Reis surveyed 104 pediatricians on their knowledge, attitudes and practices of ORS therapy. Thirty percent of these pediatricians reported not using ORS for children with moderate dehydration and vomiting, and they said ORS was not indicated or effective. Only 5% of surveyed pediatricians in this survey recommended using an oral syringe or similar device for small, frequent administration of ORS.

Ozuah surveyed 176 ED physicians and compared physicians familiar with AAP guidelines to physicians unfamiliar with these guidelines. ED physicians in this survey reporting to be familiar with AAP guidelines were threefold more likely to use ORS for children with mild to moderate dehydration compared with physicians reporting less familiarity with AAP guidelines. Reasons for not using ORS expressed by clinicians in these and other surveys include a belief that ORS is not effective for children with moderate dehydration, ORS use is too time-consuming, lack of support from staff for using ORS and financial concerns (less reimbursement for ORS therapy).

ORS products

Several ORS products are available, although most pharmacies and grocery stores will likely only have the Pedialyte brand (Abbott Nutrition), which has the major share of the ORS commercial market. Other products that may be listed in published review articles, such as Infalyte (Ricelyte), Rehydralyte or Equalyte, are no longer available.

Pedialyte is available in several dosage forms, including ready-to-drink liquids (unflavored and flavored — cherry, grape, blue, raspberry, orange), powder packs for reconstitution and freezer pops, all in several flavors. Retail prices for Pedialyte products are approximately $6 to $9. Generic-flavored ORS products are also available in many pharmacies and grocery stores and are less expensive than Pedialyte (approximately $4).

Besides Pedialyte (a glucose-based product), a rice-based product available is CeraLyte, as 50-, 70-, and 90-strength products (referring to 50-90 mEq/L sodium) in flavored powder packets for reconstitution and ready-to-drink liquid. CeraLyte is not as readily available in retail pharmacies as other ORS products but is available online and through many hospital outpatient pharmacies. Some evidence exists that rice-based ORS products may have benefit over glucose-based ORS products by decreasing a need for supplemental IV fluid treatment.

WHO also produces ORS products, although these are not readily available to consumers. These ORS packets are available as standard and hypo-osmolar powders for reconstitution, with osmolarities and sodium content of 311 mOsm/L and 245 mOsm/L, and 90 mEq/L and 75 mEq/L, respectively. WHO ORS products are used throughout the world and in developing countries where diarrheal diseases and dehydration more commonly occur. Hypo-osmolar ORS have been shown to result in less vomiting, less stool output, and less need for supplemental IV fluid therapy when used for non-cholera diarrhea.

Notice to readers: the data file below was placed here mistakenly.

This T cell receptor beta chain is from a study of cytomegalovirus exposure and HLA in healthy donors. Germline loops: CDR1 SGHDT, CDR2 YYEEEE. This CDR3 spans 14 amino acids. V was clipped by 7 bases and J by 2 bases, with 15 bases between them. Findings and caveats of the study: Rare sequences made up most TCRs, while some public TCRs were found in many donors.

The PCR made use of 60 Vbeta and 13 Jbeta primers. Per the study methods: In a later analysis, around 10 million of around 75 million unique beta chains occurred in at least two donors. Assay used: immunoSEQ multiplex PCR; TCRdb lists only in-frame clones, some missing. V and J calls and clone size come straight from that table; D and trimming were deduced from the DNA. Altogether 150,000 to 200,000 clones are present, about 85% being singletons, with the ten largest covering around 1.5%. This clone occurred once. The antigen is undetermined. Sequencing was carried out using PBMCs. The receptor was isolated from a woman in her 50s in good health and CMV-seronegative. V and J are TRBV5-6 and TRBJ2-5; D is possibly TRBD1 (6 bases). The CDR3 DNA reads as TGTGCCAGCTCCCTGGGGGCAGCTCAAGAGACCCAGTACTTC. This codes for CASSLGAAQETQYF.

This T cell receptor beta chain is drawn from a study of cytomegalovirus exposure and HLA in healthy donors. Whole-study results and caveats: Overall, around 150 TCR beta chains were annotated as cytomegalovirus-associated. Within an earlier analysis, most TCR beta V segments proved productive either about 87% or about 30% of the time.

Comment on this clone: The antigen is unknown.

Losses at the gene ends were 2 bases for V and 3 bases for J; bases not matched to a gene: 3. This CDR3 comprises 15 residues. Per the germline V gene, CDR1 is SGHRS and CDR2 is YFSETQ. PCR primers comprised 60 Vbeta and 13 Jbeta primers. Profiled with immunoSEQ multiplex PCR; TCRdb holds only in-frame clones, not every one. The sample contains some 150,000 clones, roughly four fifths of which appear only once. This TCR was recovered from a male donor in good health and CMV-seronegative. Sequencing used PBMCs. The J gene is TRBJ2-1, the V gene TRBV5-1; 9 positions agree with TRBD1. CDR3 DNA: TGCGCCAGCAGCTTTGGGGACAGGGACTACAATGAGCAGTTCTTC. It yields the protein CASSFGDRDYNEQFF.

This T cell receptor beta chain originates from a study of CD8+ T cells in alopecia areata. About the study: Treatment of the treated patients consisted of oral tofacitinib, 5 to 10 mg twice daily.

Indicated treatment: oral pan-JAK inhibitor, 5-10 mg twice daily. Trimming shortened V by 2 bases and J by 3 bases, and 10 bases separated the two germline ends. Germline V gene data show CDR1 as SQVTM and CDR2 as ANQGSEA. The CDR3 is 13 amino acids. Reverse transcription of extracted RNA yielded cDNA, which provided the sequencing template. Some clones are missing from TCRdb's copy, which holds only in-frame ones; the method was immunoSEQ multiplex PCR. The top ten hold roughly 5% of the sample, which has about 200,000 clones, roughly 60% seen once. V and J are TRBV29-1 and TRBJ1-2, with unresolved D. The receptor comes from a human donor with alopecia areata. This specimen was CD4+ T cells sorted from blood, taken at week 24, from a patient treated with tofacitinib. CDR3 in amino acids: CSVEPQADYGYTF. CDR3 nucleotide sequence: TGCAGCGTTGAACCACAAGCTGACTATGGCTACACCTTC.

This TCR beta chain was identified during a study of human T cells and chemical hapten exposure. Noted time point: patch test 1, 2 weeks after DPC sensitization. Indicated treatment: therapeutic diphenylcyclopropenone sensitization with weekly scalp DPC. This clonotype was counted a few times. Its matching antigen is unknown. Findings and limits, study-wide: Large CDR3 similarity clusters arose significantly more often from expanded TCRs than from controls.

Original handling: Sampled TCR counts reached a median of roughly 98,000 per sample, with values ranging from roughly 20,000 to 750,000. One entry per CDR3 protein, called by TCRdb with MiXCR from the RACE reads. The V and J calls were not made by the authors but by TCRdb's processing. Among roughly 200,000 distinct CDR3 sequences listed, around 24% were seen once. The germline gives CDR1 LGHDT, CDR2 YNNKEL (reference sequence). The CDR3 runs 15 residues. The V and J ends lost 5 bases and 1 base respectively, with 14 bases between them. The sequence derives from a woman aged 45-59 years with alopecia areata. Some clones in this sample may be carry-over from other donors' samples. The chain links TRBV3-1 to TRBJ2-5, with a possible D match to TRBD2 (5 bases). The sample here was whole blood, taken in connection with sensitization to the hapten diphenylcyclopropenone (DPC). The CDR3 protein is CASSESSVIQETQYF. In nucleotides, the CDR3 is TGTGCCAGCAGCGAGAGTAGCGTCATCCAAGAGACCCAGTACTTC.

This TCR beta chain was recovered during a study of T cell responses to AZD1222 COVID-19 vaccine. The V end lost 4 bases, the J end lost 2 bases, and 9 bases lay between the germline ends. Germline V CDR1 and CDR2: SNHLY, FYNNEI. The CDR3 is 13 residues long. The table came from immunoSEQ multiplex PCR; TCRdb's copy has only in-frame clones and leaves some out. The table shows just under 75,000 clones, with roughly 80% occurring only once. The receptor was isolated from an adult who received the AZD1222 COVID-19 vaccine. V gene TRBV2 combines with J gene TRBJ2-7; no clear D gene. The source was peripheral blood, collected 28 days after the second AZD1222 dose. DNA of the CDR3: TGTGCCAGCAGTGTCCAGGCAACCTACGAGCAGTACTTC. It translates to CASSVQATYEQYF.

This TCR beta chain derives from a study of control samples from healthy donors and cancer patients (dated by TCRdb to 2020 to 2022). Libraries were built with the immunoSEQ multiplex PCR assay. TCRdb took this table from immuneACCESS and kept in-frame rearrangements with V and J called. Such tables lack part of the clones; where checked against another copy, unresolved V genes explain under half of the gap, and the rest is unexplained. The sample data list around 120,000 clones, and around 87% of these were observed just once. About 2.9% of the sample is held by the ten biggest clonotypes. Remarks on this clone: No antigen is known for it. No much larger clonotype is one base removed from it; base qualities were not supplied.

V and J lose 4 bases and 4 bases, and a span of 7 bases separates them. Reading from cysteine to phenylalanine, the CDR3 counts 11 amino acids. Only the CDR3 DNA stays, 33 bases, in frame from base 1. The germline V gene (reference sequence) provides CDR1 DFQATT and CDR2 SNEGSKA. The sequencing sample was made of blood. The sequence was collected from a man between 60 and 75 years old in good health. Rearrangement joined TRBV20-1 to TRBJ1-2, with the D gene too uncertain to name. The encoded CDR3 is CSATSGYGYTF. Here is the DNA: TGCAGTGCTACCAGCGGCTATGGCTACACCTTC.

It is important to note that common beverages should not be used as rehydration solutions for children. Liquid products such as sport drinks (eg, Gatorade) and juices are hyper-osmolar, with osmolarities of 330 mOsm/L to 730 mOsm/L. These hyper-osmolar solutions may worsen diarrhea and fluid loss. Additionally, these fluids do not contain adequate amounts of electrolytes. For example, ORS and sport drinks contain the following concentrations (mmol/L) of sodium, potassium, chloride and base, respectively: 45-90 vs. 23.5; 20 vs. <1; 35-80 vs. 17; and 30 vs. 3.

Pharmacologic therapy

Pharmacologic anti-diarrheal products, such as anti-motility agents or adsorbents, should not be used in children, as few data are available to support their efficacy, and they can cause significant adverse effects. Infant deaths due to ileus formation have been reported from the use of loperamide. Loperamide is available in pharmacies as an over-the-counter pediatric product, Imodium A-D (McNeil Consumer Healthcare), with pediatric bottle labeling advertising for use in ages 6 years and older. Another commonly available product, Pepto-Bismol (Proctor & Gamble), also should not be given to children with viral acute gastroenteritis. Pepto-Bismol contains bismuth subsalicylate and should not be used in children because of the potential for salicylate toxicity or Reye’s syndrome. A pediatric product is also available, Children’s Pepto, which contains calcium carbonate, an antacid and without anti-diarrheal effects.

Edward A. Bell, PharmD, BCPS, is a Professor of Clinical Sciences at Drake University College of Pharmacy, Blank Children’s Hospital and Clinics in Des Moines, Iowa.

For more information:

  • Atherly-John Y. Arch Pediatr Adolesc Med. 2002;156:1240-1243.
  • Fuchs GJ. J Pediatr Gastroenterol Nutr. 2002;34:252-253.
  • Gregorio GV. Cochrane Database Sys Rev. 2009 Apr 15;(2):CD006519.
  • King CK. MMWR. 2003;52:1-16.
  • Mackenzie A. BMJ. 1991;303:393-396.
  • Ozuah PO. Pediatrics. 2002;109:259-261.
  • Reis EC. Pediatrics. 1994;93:708-711.
  • Synder JD. Pediatrics. 1991;87:28-33.